the sale has attracted some criticism, much of it based on plain suspicion of foreign investment, writes Ian Hawkey.
It was an emotional weekend for Inter Milan. Diego Milito greeted tearfully the two goals that, he hopes, suggest he has made the sort of recovery from a serious knee injury he at times thought impossible, during his seven-month lay-off.
And as Massimo Moratti watched his beloved Inter beat Sassuolo 7-0 the club president became emotional about his 18 years in charge.
Within two weeks, the transfer of a majority stake to the Indonesian billionaire Erick Thohir should be completed, bringing to an end the long control of Inter by the Moratti family. Massimo’s father, Angelo, was the president for 13 years, until 1968.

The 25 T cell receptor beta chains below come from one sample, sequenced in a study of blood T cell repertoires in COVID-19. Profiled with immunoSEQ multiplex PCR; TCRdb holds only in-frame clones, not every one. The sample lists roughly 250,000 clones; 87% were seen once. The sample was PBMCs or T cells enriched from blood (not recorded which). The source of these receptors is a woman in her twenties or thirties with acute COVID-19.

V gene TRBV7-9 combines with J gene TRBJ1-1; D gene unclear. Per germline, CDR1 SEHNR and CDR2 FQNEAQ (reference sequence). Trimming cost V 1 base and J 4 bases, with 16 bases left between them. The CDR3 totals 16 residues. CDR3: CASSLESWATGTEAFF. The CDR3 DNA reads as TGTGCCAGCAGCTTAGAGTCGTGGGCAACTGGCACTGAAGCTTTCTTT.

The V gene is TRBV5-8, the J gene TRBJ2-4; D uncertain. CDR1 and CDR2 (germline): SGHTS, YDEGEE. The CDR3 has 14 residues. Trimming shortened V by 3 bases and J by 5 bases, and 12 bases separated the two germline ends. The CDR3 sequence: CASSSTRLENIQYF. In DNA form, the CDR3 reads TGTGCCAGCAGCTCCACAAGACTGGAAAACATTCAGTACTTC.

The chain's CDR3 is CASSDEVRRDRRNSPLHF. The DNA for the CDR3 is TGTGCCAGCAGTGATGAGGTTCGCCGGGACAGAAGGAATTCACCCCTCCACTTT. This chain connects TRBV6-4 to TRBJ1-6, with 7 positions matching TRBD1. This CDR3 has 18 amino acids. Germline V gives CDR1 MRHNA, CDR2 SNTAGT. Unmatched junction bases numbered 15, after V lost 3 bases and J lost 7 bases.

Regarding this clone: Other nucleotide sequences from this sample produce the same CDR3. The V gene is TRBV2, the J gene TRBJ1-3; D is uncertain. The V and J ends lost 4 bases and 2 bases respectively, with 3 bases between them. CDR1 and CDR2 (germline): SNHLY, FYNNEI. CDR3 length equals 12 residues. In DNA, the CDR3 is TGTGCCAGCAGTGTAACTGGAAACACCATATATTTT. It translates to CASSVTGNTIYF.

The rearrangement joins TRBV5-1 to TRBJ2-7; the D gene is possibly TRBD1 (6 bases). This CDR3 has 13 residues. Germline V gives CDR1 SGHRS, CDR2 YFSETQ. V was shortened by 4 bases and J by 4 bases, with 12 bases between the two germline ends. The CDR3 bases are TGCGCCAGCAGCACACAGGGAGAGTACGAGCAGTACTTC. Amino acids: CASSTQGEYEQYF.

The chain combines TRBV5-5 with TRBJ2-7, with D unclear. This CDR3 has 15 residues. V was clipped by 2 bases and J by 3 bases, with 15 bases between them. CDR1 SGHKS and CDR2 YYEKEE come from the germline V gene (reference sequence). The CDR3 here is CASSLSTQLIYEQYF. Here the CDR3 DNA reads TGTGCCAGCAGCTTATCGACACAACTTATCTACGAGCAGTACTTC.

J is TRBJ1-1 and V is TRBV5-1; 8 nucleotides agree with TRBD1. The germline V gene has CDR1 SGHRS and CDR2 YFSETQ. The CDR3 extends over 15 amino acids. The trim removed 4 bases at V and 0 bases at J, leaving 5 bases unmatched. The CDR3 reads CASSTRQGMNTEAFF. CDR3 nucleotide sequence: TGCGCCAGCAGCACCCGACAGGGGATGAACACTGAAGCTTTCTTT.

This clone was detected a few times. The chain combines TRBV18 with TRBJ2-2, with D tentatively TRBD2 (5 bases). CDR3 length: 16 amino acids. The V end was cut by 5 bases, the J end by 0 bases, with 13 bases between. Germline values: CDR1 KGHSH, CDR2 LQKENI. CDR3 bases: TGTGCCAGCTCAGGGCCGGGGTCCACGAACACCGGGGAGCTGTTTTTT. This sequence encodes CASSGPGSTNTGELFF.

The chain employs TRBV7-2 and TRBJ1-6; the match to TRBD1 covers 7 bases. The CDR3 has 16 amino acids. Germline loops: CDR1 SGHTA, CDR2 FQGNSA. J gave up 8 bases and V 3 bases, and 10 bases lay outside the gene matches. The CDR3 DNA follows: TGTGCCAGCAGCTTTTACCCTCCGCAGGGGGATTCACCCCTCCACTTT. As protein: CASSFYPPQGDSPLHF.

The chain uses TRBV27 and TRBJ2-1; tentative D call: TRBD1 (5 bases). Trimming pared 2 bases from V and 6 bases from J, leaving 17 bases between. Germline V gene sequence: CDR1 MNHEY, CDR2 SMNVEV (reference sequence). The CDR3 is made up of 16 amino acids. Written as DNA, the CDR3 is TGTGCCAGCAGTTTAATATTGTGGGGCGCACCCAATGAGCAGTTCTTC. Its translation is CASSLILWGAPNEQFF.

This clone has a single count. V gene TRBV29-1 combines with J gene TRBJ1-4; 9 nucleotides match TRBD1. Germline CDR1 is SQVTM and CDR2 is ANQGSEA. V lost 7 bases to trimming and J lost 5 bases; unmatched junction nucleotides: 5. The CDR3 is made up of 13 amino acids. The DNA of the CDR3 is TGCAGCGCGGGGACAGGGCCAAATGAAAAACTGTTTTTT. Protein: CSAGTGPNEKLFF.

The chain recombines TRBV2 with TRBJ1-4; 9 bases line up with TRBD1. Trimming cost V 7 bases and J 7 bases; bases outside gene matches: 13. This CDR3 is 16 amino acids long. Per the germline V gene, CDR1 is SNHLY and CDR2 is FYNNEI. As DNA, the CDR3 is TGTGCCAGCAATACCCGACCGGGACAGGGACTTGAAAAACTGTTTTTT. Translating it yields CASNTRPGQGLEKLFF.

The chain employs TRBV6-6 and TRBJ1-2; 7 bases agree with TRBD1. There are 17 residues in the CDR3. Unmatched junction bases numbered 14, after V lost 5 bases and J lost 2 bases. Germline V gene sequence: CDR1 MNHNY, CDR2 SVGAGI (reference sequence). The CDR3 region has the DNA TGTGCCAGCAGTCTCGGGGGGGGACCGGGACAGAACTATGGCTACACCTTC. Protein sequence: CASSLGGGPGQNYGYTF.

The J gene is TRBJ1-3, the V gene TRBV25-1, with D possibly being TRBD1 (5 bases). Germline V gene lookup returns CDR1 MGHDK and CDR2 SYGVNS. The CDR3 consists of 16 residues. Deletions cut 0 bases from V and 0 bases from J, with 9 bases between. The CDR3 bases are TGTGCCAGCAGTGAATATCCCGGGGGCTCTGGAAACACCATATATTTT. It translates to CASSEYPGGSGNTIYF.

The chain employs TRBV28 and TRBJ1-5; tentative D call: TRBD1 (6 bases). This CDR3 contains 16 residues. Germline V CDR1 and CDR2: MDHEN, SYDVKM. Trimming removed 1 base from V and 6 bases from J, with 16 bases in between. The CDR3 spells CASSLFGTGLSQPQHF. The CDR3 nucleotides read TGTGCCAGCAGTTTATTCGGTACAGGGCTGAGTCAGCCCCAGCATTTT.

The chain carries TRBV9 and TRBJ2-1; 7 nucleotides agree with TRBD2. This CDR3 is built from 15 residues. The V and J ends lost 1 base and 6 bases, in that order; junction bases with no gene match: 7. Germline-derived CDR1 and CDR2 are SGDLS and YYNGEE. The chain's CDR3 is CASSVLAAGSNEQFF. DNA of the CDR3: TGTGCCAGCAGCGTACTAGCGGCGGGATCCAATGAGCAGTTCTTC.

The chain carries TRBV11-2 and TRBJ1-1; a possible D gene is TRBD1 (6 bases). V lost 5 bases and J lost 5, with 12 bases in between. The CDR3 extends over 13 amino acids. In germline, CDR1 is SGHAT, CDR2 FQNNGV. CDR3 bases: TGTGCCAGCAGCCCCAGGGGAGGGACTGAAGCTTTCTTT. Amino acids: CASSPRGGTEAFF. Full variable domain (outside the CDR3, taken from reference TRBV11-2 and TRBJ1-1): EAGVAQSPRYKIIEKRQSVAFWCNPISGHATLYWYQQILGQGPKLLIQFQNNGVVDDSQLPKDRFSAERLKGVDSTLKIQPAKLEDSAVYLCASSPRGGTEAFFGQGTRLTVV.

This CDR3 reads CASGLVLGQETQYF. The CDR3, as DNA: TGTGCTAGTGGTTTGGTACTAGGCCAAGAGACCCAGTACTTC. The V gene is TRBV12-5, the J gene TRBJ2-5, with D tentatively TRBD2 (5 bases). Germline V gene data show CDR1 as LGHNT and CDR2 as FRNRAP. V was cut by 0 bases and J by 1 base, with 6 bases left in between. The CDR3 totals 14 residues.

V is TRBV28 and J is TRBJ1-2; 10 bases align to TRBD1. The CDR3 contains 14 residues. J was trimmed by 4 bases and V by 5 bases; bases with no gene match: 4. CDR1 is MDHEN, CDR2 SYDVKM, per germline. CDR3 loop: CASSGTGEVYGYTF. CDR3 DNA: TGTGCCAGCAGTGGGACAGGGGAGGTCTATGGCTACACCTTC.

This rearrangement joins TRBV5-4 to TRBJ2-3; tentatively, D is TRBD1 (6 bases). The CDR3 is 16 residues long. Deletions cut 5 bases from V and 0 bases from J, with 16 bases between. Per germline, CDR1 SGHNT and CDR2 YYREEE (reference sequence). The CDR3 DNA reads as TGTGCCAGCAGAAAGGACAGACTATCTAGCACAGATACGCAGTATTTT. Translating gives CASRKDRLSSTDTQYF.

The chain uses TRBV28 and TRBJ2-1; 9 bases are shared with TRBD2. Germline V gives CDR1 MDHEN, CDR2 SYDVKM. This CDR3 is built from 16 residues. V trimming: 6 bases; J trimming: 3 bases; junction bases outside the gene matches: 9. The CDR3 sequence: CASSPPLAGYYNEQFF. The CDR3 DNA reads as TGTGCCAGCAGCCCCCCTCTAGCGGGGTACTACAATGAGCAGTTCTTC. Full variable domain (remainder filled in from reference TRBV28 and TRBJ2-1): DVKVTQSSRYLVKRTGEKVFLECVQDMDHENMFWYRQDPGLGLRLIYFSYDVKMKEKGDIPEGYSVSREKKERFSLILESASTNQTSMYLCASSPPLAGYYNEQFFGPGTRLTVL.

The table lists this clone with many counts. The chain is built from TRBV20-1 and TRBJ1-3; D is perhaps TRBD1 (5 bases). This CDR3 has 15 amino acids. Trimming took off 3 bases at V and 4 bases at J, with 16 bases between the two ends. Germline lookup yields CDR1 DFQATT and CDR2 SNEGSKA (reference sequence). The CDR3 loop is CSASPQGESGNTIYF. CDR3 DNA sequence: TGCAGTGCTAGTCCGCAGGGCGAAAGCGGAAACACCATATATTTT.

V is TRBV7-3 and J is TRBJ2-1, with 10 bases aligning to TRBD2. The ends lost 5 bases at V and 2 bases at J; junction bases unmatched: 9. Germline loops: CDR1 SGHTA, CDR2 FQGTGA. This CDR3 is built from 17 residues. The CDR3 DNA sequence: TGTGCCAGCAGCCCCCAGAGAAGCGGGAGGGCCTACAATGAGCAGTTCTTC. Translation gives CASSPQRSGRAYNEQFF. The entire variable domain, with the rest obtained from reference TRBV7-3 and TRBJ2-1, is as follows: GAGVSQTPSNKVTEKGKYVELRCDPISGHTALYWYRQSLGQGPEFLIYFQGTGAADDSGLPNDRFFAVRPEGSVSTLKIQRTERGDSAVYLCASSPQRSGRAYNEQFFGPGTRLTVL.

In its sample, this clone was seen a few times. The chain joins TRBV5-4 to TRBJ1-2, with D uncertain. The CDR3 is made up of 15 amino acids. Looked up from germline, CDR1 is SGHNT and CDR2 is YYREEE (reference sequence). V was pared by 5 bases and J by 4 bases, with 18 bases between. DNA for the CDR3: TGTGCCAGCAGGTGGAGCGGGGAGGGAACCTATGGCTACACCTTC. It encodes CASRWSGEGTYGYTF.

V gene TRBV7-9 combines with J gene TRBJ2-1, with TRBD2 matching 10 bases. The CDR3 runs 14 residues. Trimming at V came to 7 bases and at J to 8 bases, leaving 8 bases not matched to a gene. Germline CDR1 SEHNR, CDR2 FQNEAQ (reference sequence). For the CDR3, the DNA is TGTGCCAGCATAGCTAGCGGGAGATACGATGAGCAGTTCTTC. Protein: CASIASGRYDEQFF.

Moratti told supporters that Thohir’s wealth and commitment ensured “a better future” for a club who, three years after winning the Uefa Champions League, did not qualify for Europe this season.
Though Moratti will stay on as a minority shareholder, the sale has attracted some criticism, much of it based on plain suspicion of foreign investment. In Italian football, ownership from abroad is not as widespread as in England’s Premier League, or as impactful as it has become in France, and while it is the nature of supporters to feel possessive and protective, the assumption that outside interests come into the game with only negative motives and no empathy for the culture of the sport is misguided.
Ask Roma fans, few of whom worry right now about their American stakeholders, who made Roma the first in Serie A to be mainly owned from abroad. They are currently top of the league.